The Fine Art of Solitaire

The Lake

by Leverett Butts

by Anna Andreeva

The Lake is my companion. It lays in the morning’s semi-darkness still dreaming of rivers and rainfalls while the birds under the window discuss their daily schedules. The Sun with thousands of mighty wands turning the fog into disappearing mist. The Lake shimmering with love in the warm caress of the Sun. Soon it will be awake and welcoming clouds and skies – early visitors, passing by in their soft shades of dawn attire always en vogue. The Lake is my companion. It accepts with forgiving patience the fish lines of a few fishermen, standing still in their reverie. The Lake is my companion. Letting my lime-green kayak draw watercolors on the surface of its mirror world. My audience – the ducks – burst up with cries when I approach them for an opinion, leaving the horizon all to myself. 94 |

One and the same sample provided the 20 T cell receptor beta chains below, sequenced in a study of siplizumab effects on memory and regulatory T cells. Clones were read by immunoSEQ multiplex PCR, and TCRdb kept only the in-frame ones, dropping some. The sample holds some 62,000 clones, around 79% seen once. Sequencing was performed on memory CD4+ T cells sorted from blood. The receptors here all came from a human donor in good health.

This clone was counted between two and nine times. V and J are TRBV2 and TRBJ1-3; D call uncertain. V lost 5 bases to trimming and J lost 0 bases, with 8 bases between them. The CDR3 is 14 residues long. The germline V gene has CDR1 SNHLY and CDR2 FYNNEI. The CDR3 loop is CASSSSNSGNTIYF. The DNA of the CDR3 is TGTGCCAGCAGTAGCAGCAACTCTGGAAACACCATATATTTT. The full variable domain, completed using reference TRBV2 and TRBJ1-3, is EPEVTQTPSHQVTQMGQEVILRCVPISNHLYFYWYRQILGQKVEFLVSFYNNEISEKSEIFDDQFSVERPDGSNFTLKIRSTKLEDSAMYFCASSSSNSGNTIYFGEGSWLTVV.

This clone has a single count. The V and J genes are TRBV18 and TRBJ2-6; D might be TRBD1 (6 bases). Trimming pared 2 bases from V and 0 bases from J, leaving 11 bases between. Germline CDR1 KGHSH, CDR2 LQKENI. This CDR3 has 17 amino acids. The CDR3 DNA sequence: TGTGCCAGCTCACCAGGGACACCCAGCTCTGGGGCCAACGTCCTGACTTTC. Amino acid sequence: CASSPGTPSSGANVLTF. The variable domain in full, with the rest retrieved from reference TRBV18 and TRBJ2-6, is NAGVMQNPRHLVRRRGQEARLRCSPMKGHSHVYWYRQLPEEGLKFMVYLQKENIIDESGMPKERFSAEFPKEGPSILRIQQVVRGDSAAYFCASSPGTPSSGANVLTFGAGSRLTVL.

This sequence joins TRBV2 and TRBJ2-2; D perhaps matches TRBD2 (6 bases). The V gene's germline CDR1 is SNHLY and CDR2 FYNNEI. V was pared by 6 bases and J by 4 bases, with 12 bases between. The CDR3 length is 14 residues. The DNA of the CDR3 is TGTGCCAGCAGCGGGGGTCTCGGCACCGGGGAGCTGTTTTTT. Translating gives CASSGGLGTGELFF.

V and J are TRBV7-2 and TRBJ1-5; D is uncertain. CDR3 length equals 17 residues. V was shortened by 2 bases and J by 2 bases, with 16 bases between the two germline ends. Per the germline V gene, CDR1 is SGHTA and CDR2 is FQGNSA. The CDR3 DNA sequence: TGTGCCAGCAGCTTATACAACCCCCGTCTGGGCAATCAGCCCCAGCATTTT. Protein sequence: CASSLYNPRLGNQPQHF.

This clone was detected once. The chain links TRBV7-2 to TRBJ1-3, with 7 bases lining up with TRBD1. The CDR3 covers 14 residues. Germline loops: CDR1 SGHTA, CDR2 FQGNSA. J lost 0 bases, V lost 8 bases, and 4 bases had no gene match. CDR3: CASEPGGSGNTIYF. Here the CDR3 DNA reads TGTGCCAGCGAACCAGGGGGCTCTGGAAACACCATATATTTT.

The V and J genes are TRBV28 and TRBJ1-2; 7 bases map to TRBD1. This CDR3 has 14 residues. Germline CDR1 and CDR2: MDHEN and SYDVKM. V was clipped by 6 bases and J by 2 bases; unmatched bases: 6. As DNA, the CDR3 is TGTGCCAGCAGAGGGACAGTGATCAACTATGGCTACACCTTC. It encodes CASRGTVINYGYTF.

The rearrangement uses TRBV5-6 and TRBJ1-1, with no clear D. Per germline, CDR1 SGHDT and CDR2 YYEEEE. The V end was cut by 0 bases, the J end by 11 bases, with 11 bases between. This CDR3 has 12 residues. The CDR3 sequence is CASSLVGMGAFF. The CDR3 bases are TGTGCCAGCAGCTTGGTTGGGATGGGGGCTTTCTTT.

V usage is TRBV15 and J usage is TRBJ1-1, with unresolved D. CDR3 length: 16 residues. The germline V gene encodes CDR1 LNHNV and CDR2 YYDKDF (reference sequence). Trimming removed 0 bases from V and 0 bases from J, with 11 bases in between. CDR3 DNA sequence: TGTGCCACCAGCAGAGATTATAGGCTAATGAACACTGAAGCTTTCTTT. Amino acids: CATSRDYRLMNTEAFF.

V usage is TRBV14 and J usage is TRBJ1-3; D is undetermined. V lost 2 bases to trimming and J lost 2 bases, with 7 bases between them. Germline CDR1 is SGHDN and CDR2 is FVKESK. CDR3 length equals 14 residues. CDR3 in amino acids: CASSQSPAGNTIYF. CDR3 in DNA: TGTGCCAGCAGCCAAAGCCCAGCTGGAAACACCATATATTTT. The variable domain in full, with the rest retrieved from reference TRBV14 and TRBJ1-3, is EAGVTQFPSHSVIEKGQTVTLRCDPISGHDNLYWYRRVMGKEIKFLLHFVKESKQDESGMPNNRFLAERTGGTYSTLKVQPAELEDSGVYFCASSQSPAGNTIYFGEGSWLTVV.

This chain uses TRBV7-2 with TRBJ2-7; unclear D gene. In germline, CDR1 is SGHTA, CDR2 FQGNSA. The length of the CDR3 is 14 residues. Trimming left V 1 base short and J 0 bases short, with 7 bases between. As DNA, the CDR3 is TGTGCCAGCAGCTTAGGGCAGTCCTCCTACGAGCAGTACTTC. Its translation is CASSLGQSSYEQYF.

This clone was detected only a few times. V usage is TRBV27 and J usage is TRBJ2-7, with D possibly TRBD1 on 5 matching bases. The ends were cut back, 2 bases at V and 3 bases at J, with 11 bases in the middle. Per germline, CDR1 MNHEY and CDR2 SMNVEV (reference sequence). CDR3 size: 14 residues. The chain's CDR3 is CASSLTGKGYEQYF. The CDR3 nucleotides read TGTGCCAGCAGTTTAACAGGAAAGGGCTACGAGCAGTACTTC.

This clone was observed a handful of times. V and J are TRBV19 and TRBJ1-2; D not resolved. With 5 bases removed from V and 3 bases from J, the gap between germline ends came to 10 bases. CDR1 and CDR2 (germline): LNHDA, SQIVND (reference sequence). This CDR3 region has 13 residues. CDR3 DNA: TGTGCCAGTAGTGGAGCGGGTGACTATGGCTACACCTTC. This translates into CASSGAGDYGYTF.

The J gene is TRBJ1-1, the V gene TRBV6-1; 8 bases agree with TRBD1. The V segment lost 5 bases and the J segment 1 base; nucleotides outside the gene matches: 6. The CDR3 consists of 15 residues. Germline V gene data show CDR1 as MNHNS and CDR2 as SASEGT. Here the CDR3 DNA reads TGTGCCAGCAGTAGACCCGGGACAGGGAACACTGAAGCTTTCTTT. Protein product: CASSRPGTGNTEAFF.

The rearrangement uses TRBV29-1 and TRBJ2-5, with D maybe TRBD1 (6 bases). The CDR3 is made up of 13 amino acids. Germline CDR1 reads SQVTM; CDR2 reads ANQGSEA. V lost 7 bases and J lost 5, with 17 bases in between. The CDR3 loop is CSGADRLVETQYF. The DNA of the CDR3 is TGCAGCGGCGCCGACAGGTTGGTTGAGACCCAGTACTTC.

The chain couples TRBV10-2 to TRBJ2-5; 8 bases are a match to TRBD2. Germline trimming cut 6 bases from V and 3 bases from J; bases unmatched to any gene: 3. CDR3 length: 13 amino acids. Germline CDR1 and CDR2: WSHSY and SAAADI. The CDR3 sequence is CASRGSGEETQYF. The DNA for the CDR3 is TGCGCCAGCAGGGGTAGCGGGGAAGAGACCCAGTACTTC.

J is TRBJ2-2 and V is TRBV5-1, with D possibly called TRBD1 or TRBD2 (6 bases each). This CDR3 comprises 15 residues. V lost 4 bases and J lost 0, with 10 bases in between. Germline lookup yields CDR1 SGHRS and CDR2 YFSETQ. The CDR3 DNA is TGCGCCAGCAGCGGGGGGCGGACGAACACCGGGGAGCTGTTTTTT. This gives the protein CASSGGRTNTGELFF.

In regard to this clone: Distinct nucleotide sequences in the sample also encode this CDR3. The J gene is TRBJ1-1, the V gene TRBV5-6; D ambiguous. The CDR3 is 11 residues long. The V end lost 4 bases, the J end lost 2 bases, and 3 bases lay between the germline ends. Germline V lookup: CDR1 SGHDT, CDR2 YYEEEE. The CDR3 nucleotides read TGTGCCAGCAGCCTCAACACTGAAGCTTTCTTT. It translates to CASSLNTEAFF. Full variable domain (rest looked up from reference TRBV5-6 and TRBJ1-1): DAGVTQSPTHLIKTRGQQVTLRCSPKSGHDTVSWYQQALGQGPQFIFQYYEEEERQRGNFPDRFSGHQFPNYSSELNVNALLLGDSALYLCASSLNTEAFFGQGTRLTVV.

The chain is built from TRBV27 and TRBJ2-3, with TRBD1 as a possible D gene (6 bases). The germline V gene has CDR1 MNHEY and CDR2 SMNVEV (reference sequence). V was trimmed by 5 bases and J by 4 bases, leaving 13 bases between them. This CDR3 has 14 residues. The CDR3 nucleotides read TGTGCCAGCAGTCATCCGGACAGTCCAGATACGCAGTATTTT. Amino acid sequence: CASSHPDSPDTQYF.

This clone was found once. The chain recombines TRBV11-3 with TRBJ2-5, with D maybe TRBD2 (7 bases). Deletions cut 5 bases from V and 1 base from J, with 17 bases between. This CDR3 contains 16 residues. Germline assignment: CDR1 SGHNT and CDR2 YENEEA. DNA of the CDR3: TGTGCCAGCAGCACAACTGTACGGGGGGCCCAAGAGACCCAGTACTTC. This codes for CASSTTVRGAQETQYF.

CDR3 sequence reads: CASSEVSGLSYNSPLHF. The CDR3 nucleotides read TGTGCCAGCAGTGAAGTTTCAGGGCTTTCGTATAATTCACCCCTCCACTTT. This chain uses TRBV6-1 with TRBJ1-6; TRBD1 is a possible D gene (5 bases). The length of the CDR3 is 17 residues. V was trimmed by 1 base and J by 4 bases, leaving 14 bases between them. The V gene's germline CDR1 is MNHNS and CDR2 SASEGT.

The Lake is my companion. We welcome the five o’clock tea bunch: the meaningful silence of the distinguished bird, perched on a branch of a willow tree while the all-knowing egret paces back and forth, discussing politics as a philosopher in an ancient gymnasium. The Lake is my companion. We bid farewell to the Sun – each trying to prolong the inevitable. A Mardi Gras rapture in purples and shimmering golds. The Lake coils away, wrapped in a scarf of blue-green forests letting the heavy darkness weigh it down. I close my eyes – reassured. Till the next morning ...